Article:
I work on 3-10 projects/tasks/cases a day, constantly switching around, and this is how I manage to fill out a timesheet that approaches reality.
    posted by Lyn Never at 12:47 PM on September 9, 2014 [1 favorite]

    Response by poster: Hm. The Emergent Task Tracker is cool and closer to the level of simplicity I'm looking for, but my ideal solution here is so simple that I never have to set a start time or log things by time of day. Looking back retrospectively and seeing "oh, I spent 2 hours on thing A on Monday, and then none until Thursday when I spent most of the day on it" would be cool, but anything beyond that isn't just overkill, it's dangerously distracting.

    Michaelh memailed me a good Google spreadsheet prototype that may be the way to go. Maybe if I log enough time learning Python I'll be able to build something closer to what I want eventually...
    posted by deludingmyself at 2:51 PM on September 9, 2014

    Do you want to avoid the ability to break things down into "projects", setting exact start & end times, etc. Or can you live with the functionality being there without having to be used?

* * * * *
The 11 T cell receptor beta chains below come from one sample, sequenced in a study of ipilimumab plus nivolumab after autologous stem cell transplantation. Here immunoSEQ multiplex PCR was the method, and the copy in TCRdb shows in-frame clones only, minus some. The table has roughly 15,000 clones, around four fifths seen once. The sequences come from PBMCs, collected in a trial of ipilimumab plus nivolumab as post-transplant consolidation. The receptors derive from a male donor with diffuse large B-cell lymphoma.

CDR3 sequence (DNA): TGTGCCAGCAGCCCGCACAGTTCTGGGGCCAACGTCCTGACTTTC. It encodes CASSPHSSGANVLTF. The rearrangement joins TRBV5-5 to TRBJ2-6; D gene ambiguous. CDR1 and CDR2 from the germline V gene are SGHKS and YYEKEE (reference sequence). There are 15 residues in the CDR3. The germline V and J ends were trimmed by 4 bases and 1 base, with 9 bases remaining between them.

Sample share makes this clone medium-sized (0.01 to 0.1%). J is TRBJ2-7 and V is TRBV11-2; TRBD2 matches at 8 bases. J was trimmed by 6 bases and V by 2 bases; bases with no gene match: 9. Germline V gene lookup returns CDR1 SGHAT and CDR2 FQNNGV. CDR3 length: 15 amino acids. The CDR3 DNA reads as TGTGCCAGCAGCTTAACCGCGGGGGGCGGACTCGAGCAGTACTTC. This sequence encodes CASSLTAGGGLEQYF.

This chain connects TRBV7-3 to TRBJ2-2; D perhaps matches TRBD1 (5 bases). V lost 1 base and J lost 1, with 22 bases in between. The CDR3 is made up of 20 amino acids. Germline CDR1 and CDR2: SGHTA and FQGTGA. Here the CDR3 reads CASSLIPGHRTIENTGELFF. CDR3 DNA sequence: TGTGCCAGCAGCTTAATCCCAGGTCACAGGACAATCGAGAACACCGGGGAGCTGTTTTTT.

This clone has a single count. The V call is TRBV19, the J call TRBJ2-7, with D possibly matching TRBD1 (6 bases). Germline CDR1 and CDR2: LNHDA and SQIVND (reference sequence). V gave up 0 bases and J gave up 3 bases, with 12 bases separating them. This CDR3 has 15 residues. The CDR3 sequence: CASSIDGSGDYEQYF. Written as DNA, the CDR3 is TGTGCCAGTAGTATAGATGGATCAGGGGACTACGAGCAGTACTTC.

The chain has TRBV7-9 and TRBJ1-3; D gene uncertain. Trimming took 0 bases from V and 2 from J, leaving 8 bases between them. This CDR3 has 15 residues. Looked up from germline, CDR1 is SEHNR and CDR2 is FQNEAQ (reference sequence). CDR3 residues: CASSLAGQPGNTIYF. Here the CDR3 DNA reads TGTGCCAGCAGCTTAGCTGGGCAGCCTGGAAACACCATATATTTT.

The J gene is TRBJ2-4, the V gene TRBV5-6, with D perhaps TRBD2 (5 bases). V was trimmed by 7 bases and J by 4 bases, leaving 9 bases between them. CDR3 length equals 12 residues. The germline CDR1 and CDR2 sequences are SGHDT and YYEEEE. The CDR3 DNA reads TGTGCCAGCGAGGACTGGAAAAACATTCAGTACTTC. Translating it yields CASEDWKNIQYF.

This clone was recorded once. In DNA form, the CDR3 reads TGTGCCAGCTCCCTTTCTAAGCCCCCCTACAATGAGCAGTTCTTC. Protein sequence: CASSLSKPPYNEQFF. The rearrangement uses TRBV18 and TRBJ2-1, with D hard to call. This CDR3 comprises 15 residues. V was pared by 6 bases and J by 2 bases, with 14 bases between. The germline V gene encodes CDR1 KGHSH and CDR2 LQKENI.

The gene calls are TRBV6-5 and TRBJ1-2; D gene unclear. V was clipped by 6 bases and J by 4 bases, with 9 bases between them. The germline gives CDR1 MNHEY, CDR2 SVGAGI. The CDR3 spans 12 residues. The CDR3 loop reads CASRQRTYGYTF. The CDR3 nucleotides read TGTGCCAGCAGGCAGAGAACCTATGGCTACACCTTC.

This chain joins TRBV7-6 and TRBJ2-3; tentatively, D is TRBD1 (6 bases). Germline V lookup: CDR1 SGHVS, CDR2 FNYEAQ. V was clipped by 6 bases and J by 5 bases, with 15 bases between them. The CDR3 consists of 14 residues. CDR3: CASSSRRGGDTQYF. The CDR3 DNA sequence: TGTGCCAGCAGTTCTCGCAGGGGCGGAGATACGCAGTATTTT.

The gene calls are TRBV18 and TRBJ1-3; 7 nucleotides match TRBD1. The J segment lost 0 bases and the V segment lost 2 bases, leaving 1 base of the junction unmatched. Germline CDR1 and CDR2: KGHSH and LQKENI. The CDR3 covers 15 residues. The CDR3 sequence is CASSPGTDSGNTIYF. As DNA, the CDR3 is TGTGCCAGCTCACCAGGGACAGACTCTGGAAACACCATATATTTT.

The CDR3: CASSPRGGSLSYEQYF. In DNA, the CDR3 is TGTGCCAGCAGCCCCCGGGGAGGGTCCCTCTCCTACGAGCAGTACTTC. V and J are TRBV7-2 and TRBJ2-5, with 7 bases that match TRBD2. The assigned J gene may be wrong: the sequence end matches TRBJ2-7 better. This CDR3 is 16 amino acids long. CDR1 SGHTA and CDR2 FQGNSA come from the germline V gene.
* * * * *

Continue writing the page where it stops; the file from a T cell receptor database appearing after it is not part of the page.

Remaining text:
I've been using Toggl for tracking time. It would work just fine if you just entered a title in the tracker box, a time amount in the time box and hit the save button. There is a paid plan, but everything you need is in the free version.

    Time entry works either as minutes or as hours. So you can type in 90, and it'll read that as 90 minutes. If you use anything with a period in it, like 1.5 or 2. it'll parse that as hours. I think the normal use case for them is real-time tracking, but if you enter a time amount before saving it won't start the timer and just save what you've entered.

    If you do go for this I would probably suggest making a "project" for each of your activities and then track time on the projects skipping the description. I think this would make it easier to see the breakdown in the reports pages.

    They have web, android and iOS. So you can pick what suits you. Or switch around.
    posted by bjrn at 10:13 AM on September 10, 2014